Get out the rakes all. Yesterday was a barnburner for the wind, with gusts of 45 mph. I know that is nothing for you guys in the Northeast and Canada as Earl roared up the coast.
The big Norway maples on our street always make life miserable in the fall. Some years they earn their keep with gorgeous displays of color, but not every year. Occasionally, the leaves look like a fire ravaged the canopy.
Not sure what to expect this year. Many of the trees are in maple decline and have small, distorted leaves anyway. Branches are always falling during windstorms.
This morning I was out in the garden checking the damage and picking the annuals to cull. Took a few photos of the annuals and perennials ‘fore both the anxious gardener with the spade and ominous clouds rolled in.
The two standards are hanging in there, but the rose was on its side this morning. The wind toppled it. The Duranta is still pumping out little racemes of flowers, but should be starting to produce berries as the weather cools. Both will move to the garage in early December. The alyssum and impatiens are quite happy and I will not be pulling them for a while yet.
Tomorrow, the Osteospermum will be composted and the front beds will get a tilling. If I am feeling up to tackling the lily bed, iris will be split and the bed composted. Pretty unlikely, but I can always dream. Bulbs come in around October 5 or so, and I have time, but still want to be ready early.
Some plants are going gangbusters, like the coleus to the left. There are two hydrangeas in that pot getting eaten alive. One lone flower is sticking out. They are planted in a large copper tub and I have never seen coleus this aggressive. This has been a strange year for plants. Look at the Ipomoea below. Not one flower all year on six plants climbing skyward. Never before has this happened. Vines eating vines.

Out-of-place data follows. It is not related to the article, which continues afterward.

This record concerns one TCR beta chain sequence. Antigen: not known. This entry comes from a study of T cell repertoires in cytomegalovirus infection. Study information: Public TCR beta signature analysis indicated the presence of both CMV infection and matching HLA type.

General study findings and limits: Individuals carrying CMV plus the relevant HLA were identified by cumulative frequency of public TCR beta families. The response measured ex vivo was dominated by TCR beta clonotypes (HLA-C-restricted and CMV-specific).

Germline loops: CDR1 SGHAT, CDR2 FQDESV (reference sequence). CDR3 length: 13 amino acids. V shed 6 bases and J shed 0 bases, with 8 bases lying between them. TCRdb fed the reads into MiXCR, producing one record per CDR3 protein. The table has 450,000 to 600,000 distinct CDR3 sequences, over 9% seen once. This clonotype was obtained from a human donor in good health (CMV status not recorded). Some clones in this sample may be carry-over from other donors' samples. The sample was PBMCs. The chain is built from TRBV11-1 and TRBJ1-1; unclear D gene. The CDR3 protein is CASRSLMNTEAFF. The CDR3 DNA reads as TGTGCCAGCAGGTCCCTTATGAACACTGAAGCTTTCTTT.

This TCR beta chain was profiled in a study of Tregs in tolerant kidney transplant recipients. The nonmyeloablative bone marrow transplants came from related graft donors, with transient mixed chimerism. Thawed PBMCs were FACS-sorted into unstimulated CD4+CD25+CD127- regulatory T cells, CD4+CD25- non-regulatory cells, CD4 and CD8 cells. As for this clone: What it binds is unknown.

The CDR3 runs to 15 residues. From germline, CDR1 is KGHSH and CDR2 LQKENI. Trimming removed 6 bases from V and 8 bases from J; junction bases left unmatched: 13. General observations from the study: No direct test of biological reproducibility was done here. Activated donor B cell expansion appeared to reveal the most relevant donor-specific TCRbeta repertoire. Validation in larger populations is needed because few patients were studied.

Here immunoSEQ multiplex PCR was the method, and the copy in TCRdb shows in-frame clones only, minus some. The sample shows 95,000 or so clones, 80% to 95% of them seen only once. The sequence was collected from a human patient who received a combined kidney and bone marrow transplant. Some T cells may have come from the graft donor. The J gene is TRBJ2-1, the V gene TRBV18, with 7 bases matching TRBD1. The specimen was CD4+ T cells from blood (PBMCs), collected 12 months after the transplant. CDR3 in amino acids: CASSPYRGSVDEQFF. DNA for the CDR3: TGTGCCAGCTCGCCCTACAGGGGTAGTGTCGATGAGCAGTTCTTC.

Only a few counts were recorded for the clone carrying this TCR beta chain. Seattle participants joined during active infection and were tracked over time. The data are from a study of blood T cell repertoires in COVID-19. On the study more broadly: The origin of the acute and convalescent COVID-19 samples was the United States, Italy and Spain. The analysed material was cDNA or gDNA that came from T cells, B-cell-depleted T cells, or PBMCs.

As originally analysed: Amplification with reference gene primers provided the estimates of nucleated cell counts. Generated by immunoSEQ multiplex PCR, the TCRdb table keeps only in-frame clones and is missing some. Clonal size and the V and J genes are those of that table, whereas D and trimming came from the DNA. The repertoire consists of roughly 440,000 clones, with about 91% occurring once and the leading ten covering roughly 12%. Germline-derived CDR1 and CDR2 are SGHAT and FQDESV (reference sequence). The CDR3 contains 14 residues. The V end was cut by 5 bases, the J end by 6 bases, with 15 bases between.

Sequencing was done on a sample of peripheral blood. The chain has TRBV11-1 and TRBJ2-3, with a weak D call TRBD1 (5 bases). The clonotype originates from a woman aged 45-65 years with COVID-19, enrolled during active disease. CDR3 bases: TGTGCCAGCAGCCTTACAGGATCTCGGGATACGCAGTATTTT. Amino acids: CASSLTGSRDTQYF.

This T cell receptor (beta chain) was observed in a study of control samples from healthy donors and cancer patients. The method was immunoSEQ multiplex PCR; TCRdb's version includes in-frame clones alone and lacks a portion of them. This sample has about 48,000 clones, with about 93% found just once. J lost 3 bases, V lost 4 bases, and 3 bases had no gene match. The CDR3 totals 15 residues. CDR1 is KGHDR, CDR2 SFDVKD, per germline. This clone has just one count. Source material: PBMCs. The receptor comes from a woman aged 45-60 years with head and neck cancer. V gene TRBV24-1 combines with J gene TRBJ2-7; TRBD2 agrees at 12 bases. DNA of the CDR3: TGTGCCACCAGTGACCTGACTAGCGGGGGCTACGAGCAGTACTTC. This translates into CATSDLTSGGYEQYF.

We have had little insect damage, and few insects at all. I do not treat with chemicals, so I am not sure what is going on. Lots of bees, so at least they must be rebounding.
I would love to say that I have been successful with integrated pest management and make Cornell proud that one of their Master Gardeners is following recommendations, but I know I am not the best practitioner. I have seen very few beneficial insects because there are no destructive ones either. I am going to have to investigate this further. We have been too bug-free this year. I am ready to buy my ladybugs.
Or, maybe they are hanging out high up in the trumpet vine. I will be eventually getting up on the garage roof to trim the beast soon. As pretty as it is in summer, in fall it needs work. Loads of work.
In gardening, the work is never done, and our Goofy Gardener is getting in gear. See what he is up to tomorrow.
Have a great Labor Day and Happy Monday to All.